Tastes Like Home

Roast Breadfruit

Have it once and you’ll want more

Hi Everyone,
The flesh is soft and creamy yellow with notes of natural sweetness and that of the butter melted into it. Your taste-buds are wild with pleasure with the smokiness of the fire roasting as you bring each piece to your mouth. The saltiness of the salt beef and pig-tail makes you shudder with delight. Each mouthful of roast breadfruit with butter and salt meat makes you involuntarily bang your fists, stamp your feet, close your eyes and groan with pleasure. Since I was in the midst of company, I had to restrain myself but such is the delight of this dish.

Stuffed breadfruit (Photo by Cynthia Nelson)
Stuffed breadfruit (Photo by Cynthia Nelson)

Roast breadfruit would fall into the category of what we call ‘bush cook.’ Bush cook refers to food cooked outdoors in the most primal of ways – with lots of open-flame fire, one pot if any at all, the barest essentials of seasoning, salt, and it’s often a one-pot meal. Jamaicans refer to this kind of cooking as ‘run-a-boat.’ The food for such meals is freshly caught, captured, harvested, shot down or picked. Fish, poultry, yams, eddoes, sweet potatoes, etc, pigeons, plantains, breadfruit and so on would all be main ingredients in a bush cook. Bush-cooking is mostly done by men and it’s often with a gathering of friends or co-workers. It is a fun way to relax, have a meal and ole talk.

There’s no special time to have a bush-cook; part of the excitement is the spontaneity of it all, of making a delicious meal out of very little, some would say, one of the tests of a true cook. Fellas would gather after a hard day’s work in the field or on a construction site, others would plan to meet later in the evening down by the river to lime (hang out) and cook a meal; long ago the younger ones at school would indulge in this sort of activity during the August holidays when there’s more time to explore and no school work to be done. Bush-cooking it seems has always been a feature of rural life, and each Caribbean country can boast (though they don’t) of their bush-cooking.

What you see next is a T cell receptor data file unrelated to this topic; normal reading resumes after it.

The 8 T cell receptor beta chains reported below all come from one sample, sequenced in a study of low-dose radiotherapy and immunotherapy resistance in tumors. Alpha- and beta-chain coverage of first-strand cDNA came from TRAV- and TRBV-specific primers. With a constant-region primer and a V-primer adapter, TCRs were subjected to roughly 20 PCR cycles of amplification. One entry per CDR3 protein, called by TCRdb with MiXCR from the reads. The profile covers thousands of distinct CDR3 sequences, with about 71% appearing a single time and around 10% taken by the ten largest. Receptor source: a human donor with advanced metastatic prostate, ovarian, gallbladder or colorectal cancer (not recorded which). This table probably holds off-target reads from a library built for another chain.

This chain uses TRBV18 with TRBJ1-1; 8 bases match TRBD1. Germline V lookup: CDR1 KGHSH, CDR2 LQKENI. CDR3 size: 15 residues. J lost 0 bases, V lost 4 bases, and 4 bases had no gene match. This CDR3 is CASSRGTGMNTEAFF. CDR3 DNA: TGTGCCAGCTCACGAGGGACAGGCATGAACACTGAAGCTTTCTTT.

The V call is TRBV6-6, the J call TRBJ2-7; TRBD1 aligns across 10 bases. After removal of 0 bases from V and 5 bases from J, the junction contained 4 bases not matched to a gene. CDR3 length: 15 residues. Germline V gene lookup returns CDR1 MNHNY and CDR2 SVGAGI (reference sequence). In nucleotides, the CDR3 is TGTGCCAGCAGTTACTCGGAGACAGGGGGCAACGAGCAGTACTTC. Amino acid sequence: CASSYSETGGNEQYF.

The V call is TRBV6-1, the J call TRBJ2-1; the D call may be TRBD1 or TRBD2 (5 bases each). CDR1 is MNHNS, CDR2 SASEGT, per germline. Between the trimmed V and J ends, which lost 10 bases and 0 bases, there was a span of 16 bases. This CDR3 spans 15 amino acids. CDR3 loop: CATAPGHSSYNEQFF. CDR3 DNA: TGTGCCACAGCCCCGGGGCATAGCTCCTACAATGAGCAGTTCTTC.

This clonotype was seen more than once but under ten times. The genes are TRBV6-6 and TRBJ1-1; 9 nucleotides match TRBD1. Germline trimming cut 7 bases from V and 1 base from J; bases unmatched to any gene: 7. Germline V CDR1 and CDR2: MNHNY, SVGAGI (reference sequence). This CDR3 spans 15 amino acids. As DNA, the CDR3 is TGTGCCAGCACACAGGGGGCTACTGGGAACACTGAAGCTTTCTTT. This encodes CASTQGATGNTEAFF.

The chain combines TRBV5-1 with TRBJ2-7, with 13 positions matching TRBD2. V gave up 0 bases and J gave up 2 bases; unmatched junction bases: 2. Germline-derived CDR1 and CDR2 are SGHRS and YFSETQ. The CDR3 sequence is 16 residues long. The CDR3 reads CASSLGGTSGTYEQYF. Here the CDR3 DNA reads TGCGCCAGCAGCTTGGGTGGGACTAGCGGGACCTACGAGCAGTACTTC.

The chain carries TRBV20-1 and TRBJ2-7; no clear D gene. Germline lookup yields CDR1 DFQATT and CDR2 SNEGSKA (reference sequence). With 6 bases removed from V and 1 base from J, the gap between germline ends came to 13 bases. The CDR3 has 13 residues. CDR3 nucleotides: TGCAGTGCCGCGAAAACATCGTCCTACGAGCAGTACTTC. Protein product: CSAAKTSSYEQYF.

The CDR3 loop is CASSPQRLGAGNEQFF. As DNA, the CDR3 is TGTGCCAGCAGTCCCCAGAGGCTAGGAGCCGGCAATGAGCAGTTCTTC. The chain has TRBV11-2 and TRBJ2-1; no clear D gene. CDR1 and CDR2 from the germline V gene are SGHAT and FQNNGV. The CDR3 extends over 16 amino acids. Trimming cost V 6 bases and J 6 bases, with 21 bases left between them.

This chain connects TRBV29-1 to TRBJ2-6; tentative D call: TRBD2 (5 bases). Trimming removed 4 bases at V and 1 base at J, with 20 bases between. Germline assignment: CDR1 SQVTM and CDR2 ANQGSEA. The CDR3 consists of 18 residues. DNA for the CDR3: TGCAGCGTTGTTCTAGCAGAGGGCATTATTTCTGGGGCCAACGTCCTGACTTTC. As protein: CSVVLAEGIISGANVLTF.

Here in Barbados, roast breadfruit and roast fish is what people often refer to when they talk about good ‘ole time’ outdoor cooking. In a previous column, I mentioned my introduction to roast breadfruit by Mr Cook, the security guard at the media company I worked for at the time. Well, since that time, I have been wanting someone to show me how it’s done. I asked many people but most of them said they had no idea how it’s done until last week, when I overheard the men working on the building next door extolling the delights of roast breadfruit. So, I enthusiastically approached one of them, Hamilton, and asked if he would be interested in roasting some breadfruit if I got all the ingredients together. Hamilton’s eyes lit up and he smiled. We set a date for Friday, August 1. I was instructed to get the salted Robert’s butter, and to be sure and purchase yellow-meat breadfruit. With some breadfruit, the flesh is white and it looks like Idaho potato when cooked. There are other breadfruit where the flesh is cream-coloured and turns yellow when cooked, much like Yukon-gold potatoes. I also bought salt beef and salted pig-tail which I de-salted and cooked.

Roast breadfruit with butter and salt-meat (Photo by Cynthia Nelson)
Roast breadfruit with butter and salt-meat (Photo by Cynthia Nelson)

Friday morning arrived bright and sunny, but then things soon changed; it became overcast and rainy. Nevertheless the fire was lit in the yard, wood and paper providing the fuel. Hamilton made quick work of cutting off the tops of the breadfruit (there were 3) and removing the core from which the stem sprung and thereby creating a cavity which would be filled with butter and salt-meat.